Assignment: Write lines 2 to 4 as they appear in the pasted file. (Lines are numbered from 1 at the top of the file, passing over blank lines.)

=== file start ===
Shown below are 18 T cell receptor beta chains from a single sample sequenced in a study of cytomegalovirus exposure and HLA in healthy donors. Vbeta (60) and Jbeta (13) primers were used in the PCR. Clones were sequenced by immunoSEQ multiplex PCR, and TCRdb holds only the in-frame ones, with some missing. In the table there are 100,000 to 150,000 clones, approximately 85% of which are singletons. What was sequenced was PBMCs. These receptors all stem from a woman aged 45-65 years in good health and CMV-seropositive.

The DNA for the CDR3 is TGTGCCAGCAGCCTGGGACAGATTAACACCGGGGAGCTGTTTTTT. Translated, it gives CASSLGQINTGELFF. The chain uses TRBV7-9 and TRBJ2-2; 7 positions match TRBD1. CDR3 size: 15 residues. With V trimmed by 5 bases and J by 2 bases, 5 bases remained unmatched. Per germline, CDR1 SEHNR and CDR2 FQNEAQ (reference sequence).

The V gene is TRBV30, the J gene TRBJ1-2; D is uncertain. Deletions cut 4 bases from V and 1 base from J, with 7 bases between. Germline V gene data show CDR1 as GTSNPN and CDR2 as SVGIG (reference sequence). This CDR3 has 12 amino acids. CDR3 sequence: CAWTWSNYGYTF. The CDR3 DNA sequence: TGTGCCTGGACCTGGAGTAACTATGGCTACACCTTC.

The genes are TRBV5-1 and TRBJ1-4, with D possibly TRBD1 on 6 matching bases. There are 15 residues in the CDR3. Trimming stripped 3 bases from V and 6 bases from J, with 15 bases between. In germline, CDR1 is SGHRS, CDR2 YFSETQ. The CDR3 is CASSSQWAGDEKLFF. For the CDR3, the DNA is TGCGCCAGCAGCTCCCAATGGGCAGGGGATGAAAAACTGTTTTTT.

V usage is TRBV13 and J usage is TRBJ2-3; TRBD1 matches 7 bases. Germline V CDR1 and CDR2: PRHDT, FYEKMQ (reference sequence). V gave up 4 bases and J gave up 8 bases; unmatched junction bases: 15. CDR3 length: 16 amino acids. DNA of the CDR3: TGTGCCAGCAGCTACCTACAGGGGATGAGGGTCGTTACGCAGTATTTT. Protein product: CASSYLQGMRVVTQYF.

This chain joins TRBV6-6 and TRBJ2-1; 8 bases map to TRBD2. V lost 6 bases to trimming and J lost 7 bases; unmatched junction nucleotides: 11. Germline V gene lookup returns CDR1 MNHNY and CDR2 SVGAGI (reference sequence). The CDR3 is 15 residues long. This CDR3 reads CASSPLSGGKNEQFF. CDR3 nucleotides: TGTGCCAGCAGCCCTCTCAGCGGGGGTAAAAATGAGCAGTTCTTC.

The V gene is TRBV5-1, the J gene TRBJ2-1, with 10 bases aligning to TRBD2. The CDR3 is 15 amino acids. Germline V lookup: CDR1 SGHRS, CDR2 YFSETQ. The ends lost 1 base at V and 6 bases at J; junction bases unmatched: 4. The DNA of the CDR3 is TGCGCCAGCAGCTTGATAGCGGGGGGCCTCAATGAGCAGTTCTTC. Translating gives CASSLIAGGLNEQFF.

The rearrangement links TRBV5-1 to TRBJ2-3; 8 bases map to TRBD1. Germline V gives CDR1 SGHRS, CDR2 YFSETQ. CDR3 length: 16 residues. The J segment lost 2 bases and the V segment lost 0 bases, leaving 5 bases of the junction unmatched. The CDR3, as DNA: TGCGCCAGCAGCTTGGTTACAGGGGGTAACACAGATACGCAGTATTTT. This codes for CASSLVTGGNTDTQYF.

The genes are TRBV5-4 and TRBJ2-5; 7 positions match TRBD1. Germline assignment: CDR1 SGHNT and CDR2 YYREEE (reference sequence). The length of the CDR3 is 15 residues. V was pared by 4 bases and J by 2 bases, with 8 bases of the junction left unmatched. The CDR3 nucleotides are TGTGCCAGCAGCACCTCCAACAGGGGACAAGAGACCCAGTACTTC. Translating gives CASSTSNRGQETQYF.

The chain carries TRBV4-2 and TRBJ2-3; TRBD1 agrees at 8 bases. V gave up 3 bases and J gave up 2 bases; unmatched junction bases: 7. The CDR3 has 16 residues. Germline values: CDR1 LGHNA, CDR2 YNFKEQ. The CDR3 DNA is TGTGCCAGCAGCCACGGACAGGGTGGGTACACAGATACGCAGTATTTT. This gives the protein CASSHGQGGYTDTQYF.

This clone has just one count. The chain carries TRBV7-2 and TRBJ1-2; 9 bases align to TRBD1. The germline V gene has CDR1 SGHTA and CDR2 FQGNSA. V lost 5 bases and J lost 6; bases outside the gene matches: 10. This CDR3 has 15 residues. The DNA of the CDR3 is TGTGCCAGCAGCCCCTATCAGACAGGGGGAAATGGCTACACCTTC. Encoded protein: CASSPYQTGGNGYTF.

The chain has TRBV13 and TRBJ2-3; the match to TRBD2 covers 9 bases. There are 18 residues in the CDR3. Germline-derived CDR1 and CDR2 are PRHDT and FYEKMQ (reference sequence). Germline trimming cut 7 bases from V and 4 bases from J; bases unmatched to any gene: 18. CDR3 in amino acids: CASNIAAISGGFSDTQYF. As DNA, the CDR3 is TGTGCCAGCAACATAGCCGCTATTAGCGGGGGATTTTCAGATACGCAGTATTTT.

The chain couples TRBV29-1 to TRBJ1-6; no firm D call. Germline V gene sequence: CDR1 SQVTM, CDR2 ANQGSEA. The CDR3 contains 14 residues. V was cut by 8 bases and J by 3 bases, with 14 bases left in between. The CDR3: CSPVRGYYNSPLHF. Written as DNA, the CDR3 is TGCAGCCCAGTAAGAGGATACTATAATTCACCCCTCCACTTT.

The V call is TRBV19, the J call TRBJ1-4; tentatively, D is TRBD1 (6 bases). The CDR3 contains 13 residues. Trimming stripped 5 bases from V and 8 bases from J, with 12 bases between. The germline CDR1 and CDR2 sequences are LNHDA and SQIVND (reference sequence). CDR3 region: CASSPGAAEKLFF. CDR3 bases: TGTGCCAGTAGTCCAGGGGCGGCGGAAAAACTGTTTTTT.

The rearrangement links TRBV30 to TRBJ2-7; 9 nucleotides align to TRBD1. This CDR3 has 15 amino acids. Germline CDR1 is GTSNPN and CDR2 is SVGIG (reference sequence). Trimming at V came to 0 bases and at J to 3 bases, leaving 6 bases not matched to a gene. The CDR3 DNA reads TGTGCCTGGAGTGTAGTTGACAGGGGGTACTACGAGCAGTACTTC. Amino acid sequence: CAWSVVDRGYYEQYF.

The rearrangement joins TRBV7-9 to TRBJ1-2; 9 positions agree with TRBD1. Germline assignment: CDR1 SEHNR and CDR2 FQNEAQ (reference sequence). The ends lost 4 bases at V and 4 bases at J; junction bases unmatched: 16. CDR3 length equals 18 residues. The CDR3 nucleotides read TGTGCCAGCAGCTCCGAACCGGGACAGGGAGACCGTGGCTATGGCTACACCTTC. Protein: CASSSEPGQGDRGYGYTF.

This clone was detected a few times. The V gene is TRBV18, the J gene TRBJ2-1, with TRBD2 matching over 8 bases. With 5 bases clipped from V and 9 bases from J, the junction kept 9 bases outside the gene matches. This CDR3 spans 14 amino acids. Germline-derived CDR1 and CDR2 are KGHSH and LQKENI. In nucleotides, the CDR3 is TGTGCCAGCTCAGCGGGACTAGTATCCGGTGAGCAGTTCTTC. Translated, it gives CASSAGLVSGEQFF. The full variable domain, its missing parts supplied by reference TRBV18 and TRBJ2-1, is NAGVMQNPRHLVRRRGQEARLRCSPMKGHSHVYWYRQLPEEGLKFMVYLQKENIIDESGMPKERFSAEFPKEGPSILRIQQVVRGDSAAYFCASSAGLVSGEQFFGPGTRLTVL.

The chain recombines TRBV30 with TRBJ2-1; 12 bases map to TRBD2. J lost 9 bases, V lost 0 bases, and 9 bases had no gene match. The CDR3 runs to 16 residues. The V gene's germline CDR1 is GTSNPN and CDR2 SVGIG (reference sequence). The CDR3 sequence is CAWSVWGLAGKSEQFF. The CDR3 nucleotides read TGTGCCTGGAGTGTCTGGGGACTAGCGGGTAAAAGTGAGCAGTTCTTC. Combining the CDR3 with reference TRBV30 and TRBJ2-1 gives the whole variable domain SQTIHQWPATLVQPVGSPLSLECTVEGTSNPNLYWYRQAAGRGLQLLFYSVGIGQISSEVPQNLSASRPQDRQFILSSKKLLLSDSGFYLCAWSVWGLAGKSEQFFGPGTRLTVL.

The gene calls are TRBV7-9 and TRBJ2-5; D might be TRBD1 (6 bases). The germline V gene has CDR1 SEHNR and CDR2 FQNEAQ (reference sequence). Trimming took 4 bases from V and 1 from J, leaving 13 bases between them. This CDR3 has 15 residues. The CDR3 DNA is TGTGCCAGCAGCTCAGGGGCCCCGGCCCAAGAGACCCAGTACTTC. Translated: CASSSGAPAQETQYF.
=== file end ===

The DNA for the CDR3 is TGTGCCAGCAGCCTGGGACAGATTAACACCGGGGAGCTGTTTTTT. Translated, it gives CASSLGQINTGELFF. The chain uses TRBV7-9 and TRBJ2-2; 7 positions match TRBD1. CDR3 size: 15 residues. With V trimmed by 5 bases and J by 2 bases, 5 bases remained unmatched. Per germline, CDR1 SEHNR and CDR2 FQNEAQ (reference sequence).

The V gene is TRBV30, the J gene TRBJ1-2; D is uncertain. Deletions cut 4 bases from V and 1 base from J, with 7 bases between. Germline V gene data show CDR1 as GTSNPN and CDR2 as SVGIG (reference sequence). This CDR3 has 12 amino acids. CDR3 sequence: CAWTWSNYGYTF. The CDR3 DNA sequence: TGTGCCTGGACCTGGAGTAACTATGGCTACACCTTC.

The genes are TRBV5-1 and TRBJ1-4, with D possibly TRBD1 on 6 matching bases. There are 15 residues in the CDR3. Trimming stripped 3 bases from V and 6 bases from J, with 15 bases between. In germline, CDR1 is SGHRS, CDR2 YFSETQ. The CDR3 is CASSSQWAGDEKLFF. For the CDR3, the DNA is TGCGCCAGCAGCTCCCAATGGGCAGGGGATGAAAAACTGTTTTTT.